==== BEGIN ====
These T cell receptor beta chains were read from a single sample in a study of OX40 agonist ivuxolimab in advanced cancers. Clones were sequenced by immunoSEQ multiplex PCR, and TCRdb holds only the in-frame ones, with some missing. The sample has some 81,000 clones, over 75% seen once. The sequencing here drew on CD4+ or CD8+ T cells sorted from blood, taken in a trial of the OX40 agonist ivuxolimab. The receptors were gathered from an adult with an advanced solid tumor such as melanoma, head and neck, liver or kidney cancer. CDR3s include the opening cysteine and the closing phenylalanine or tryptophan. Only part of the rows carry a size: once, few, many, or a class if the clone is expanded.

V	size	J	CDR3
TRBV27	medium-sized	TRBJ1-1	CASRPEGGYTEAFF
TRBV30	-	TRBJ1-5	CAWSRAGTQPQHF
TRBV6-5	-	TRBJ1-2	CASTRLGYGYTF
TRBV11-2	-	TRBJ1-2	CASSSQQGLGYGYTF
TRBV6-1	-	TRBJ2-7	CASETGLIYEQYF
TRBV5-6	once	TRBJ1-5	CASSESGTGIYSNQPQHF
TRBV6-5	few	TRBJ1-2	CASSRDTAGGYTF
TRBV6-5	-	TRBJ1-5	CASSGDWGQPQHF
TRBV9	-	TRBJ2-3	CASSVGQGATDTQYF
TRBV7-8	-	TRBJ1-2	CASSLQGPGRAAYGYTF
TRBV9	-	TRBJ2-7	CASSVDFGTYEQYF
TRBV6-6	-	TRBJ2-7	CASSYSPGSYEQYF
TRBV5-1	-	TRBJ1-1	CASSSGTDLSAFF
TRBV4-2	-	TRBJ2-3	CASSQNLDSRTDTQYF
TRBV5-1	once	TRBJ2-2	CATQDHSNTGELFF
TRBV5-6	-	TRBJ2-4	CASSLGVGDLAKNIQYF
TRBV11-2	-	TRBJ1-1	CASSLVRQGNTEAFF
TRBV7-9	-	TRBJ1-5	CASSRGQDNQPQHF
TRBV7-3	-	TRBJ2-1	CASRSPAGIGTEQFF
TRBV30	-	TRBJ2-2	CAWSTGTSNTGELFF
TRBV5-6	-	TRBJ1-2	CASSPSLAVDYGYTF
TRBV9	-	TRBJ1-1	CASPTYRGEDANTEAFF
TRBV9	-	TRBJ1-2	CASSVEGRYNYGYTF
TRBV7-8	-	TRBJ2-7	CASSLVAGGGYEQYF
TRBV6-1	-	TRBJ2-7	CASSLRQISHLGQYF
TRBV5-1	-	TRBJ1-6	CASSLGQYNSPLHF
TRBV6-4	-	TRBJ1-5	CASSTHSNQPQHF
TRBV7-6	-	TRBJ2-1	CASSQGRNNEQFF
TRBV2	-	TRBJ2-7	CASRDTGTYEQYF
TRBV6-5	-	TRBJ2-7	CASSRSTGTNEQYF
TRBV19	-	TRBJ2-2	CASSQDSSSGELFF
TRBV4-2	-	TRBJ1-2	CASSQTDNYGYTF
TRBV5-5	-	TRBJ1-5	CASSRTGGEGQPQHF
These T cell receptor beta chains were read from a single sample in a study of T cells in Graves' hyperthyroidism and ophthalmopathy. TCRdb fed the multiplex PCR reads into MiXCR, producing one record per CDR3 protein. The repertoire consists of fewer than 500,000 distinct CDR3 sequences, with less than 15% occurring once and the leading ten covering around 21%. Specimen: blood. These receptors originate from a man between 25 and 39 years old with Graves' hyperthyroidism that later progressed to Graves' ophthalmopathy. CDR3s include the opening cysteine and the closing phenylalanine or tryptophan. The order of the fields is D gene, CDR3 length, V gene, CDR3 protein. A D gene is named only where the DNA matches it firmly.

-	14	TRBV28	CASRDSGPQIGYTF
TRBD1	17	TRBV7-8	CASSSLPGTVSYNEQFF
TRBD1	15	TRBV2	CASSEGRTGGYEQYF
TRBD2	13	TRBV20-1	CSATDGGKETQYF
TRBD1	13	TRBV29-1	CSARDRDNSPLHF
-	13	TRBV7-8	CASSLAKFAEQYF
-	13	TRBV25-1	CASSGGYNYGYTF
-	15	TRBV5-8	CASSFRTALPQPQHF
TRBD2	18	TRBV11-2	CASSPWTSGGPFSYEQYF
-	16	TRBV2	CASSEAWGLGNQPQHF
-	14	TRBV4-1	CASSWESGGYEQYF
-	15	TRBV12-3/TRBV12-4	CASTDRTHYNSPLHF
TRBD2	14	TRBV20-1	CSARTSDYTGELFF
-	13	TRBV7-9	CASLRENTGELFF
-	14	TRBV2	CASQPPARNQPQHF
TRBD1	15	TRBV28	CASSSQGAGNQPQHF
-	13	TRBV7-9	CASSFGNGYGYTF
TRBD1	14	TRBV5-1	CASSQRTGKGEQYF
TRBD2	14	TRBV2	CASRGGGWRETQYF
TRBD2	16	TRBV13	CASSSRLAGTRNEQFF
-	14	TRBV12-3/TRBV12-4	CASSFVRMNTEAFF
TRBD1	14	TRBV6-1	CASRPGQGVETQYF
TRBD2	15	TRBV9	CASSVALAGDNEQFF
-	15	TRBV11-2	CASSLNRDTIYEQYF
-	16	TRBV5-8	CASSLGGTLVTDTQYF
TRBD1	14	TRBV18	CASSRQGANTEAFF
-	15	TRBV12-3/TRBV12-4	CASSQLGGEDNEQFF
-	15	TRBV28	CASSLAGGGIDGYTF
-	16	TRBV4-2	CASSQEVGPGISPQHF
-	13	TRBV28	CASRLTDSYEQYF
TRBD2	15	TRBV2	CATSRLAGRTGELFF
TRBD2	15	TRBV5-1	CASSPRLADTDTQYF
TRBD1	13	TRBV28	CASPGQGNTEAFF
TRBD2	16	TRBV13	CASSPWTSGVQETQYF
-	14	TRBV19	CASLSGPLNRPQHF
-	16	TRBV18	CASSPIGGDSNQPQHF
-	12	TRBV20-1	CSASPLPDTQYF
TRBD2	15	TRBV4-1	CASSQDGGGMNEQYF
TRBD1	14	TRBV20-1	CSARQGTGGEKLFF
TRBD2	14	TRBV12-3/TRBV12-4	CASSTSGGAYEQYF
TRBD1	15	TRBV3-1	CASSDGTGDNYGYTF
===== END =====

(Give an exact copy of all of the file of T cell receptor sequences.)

These T cell receptor beta chains were read from a single sample in a study of OX40 agonist ivuxolimab in advanced cancers. Clones were sequenced by immunoSEQ multiplex PCR, and TCRdb holds only the in-frame ones, with some missing. The sample has some 81,000 clones, over 75% seen once. The sequencing here drew on CD4+ or CD8+ T cells sorted from blood, taken in a trial of the OX40 agonist ivuxolimab. The receptors were gathered from an adult with an advanced solid tumor such as melanoma, head and neck, liver or kidney cancer. CDR3s include the opening cysteine and the closing phenylalanine or tryptophan. Only part of the rows carry a size: once, few, many, or a class if the clone is expanded.

V	size	J	CDR3
TRBV27	medium-sized	TRBJ1-1	CASRPEGGYTEAFF
TRBV30	-	TRBJ1-5	CAWSRAGTQPQHF
TRBV6-5	-	TRBJ1-2	CASTRLGYGYTF
TRBV11-2	-	TRBJ1-2	CASSSQQGLGYGYTF
TRBV6-1	-	TRBJ2-7	CASETGLIYEQYF
TRBV5-6	once	TRBJ1-5	CASSESGTGIYSNQPQHF
TRBV6-5	few	TRBJ1-2	CASSRDTAGGYTF
TRBV6-5	-	TRBJ1-5	CASSGDWGQPQHF
TRBV9	-	TRBJ2-3	CASSVGQGATDTQYF
TRBV7-8	-	TRBJ1-2	CASSLQGPGRAAYGYTF
TRBV9	-	TRBJ2-7	CASSVDFGTYEQYF
TRBV6-6	-	TRBJ2-7	CASSYSPGSYEQYF
TRBV5-1	-	TRBJ1-1	CASSSGTDLSAFF
TRBV4-2	-	TRBJ2-3	CASSQNLDSRTDTQYF
TRBV5-1	once	TRBJ2-2	CATQDHSNTGELFF
TRBV5-6	-	TRBJ2-4	CASSLGVGDLAKNIQYF
TRBV11-2	-	TRBJ1-1	CASSLVRQGNTEAFF
TRBV7-9	-	TRBJ1-5	CASSRGQDNQPQHF
TRBV7-3	-	TRBJ2-1	CASRSPAGIGTEQFF
TRBV30	-	TRBJ2-2	CAWSTGTSNTGELFF
TRBV5-6	-	TRBJ1-2	CASSPSLAVDYGYTF
TRBV9	-	TRBJ1-1	CASPTYRGEDANTEAFF
TRBV9	-	TRBJ1-2	CASSVEGRYNYGYTF
TRBV7-8	-	TRBJ2-7	CASSLVAGGGYEQYF
TRBV6-1	-	TRBJ2-7	CASSLRQISHLGQYF
TRBV5-1	-	TRBJ1-6	CASSLGQYNSPLHF
TRBV6-4	-	TRBJ1-5	CASSTHSNQPQHF
TRBV7-6	-	TRBJ2-1	CASSQGRNNEQFF
TRBV2	-	TRBJ2-7	CASRDTGTYEQYF
TRBV6-5	-	TRBJ2-7	CASSRSTGTNEQYF
TRBV19	-	TRBJ2-2	CASSQDSSSGELFF
TRBV4-2	-	TRBJ1-2	CASSQTDNYGYTF
TRBV5-5	-	TRBJ1-5	CASSRTGGEGQPQHF
These T cell receptor beta chains were read from a single sample in a study of T cells in Graves' hyperthyroidism and ophthalmopathy. TCRdb fed the multiplex PCR reads into MiXCR, producing one record per CDR3 protein. The repertoire consists of fewer than 500,000 distinct CDR3 sequences, with less than 15% occurring once and the leading ten covering around 21%. Specimen: blood. These receptors originate from a man between 25 and 39 years old with Graves' hyperthyroidism that later progressed to Graves' ophthalmopathy. CDR3s include the opening cysteine and the closing phenylalanine or tryptophan. The order of the fields is D gene, CDR3 length, V gene, CDR3 protein. A D gene is named only where the DNA matches it firmly.

-	14	TRBV28	CASRDSGPQIGYTF
TRBD1	17	TRBV7-8	CASSSLPGTVSYNEQFF
TRBD1	15	TRBV2	CASSEGRTGGYEQYF
TRBD2	13	TRBV20-1	CSATDGGKETQYF
TRBD1	13	TRBV29-1	CSARDRDNSPLHF
-	13	TRBV7-8	CASSLAKFAEQYF
-	13	TRBV25-1	CASSGGYNYGYTF
-	15	TRBV5-8	CASSFRTALPQPQHF
TRBD2	18	TRBV11-2	CASSPWTSGGPFSYEQYF
-	16	TRBV2	CASSEAWGLGNQPQHF
-	14	TRBV4-1	CASSWESGGYEQYF
-	15	TRBV12-3/TRBV12-4	CASTDRTHYNSPLHF
TRBD2	14	TRBV20-1	CSARTSDYTGELFF
-	13	TRBV7-9	CASLRENTGELFF
-	14	TRBV2	CASQPPARNQPQHF
TRBD1	15	TRBV28	CASSSQGAGNQPQHF
-	13	TRBV7-9	CASSFGNGYGYTF
TRBD1	14	TRBV5-1	CASSQRTGKGEQYF
TRBD2	14	TRBV2	CASRGGGWRETQYF
TRBD2	16	TRBV13	CASSSRLAGTRNEQFF
-	14	TRBV12-3/TRBV12-4	CASSFVRMNTEAFF
TRBD1	14	TRBV6-1	CASRPGQGVETQYF
TRBD2	15	TRBV9	CASSVALAGDNEQFF
-	15	TRBV11-2	CASSLNRDTIYEQYF
-	16	TRBV5-8	CASSLGGTLVTDTQYF
TRBD1	14	TRBV18	CASSRQGANTEAFF
-	15	TRBV12-3/TRBV12-4	CASSQLGGEDNEQFF
-	15	TRBV28	CASSLAGGGIDGYTF
-	16	TRBV4-2	CASSQEVGPGISPQHF
-	13	TRBV28	CASRLTDSYEQYF
TRBD2	15	TRBV2	CATSRLAGRTGELFF
TRBD2	15	TRBV5-1	CASSPRLADTDTQYF
TRBD1	13	TRBV28	CASPGQGNTEAFF
TRBD2	16	TRBV13	CASSPWTSGVQETQYF
-	14	TRBV19	CASLSGPLNRPQHF
-	16	TRBV18	CASSPIGGDSNQPQHF
-	12	TRBV20-1	CSASPLPDTQYF
TRBD2	15	TRBV4-1	CASSQDGGGMNEQYF
TRBD1	14	TRBV20-1	CSARQGTGGEKLFF
TRBD2	14	TRBV12-3/TRBV12-4	CASSTSGGAYEQYF
TRBD1	15	TRBV3-1	CASSDGTGDNYGYTF